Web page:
Over on SF Signal, John Stevens has a really interesting interview with SF Grandmaster Samuel R. Delany. In it, they discuss a recent re-release of Delany’s first three novels, genre literature and his career.

Here’s a snippet:

Q: In Kim Stanley Robinson’s introduction to the tribute volume STORIES FOR CHIP he discusses the feeling that there is “a kind of joy” in your writing. I agree, and I wonder where that joy comes from?

SRD: Well, yes, there’s joy—but there’s raw pain, too—as in Hogg—or the frustrations age can impose on love, as we near the end of life—as in Through the Valley of the Nest of Spiders. (My most recent novel, along with the one I’m working on now, both deal in different ways with some similar material. But they’re uppermost in mind, because of the position they occupy in my personal time stream.)

Q: Your writing also has a fearless quality to it; even in the most allegorical or stream-of-consciousness moments there is no trace of equivocation or sense of opprobrium. How intentional is the creation of this quality in your writing? How important is it to have that quality in your writing?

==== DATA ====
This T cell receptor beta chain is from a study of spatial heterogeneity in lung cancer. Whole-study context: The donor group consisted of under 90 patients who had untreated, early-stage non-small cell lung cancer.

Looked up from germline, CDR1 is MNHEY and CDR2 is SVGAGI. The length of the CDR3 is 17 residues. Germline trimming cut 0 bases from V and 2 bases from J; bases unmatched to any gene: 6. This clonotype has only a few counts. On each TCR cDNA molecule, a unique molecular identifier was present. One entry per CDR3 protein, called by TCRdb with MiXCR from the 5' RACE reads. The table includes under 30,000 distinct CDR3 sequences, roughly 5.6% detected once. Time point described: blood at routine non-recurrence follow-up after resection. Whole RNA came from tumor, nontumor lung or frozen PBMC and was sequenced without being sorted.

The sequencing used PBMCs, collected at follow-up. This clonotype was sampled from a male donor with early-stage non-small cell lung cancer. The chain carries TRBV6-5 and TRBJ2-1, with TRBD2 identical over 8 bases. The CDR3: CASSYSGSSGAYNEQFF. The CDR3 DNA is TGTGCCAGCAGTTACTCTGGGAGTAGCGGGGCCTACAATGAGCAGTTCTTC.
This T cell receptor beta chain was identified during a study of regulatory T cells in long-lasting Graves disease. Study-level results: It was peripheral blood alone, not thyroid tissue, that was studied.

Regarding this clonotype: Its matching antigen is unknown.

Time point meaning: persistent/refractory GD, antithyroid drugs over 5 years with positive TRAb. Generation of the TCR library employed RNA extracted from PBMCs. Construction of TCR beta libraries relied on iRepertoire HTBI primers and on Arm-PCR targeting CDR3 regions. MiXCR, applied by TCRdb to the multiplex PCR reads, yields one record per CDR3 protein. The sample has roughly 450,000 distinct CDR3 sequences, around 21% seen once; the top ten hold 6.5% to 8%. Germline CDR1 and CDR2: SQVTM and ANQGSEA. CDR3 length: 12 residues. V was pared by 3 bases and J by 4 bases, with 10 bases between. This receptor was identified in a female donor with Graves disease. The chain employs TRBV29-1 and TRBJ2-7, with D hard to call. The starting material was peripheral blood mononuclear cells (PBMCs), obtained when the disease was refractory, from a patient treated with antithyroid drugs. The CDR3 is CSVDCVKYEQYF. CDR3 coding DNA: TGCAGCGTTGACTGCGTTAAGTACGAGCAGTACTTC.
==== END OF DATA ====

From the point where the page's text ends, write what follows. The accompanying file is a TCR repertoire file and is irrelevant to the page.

SRD: Most of the time that’s as close as I can come to “objectivity”—which is a state quoi meme that doesn’t exist, at least not as it’s usually conceived.

To look at things closely tends to settle me into a state of joy—a calm joy—even when what I’m looking at is injustice and pain because the level of granularity that I’m observing it at means I don’t have to look away too frequently—and it suggests that this may be a tool to make life more bearable as well, when pain and injustice intrude, or the tools of observation themselves begin to erode.

Read the entire interview here. Stay tuned for Part 2.

Image credit: YouTube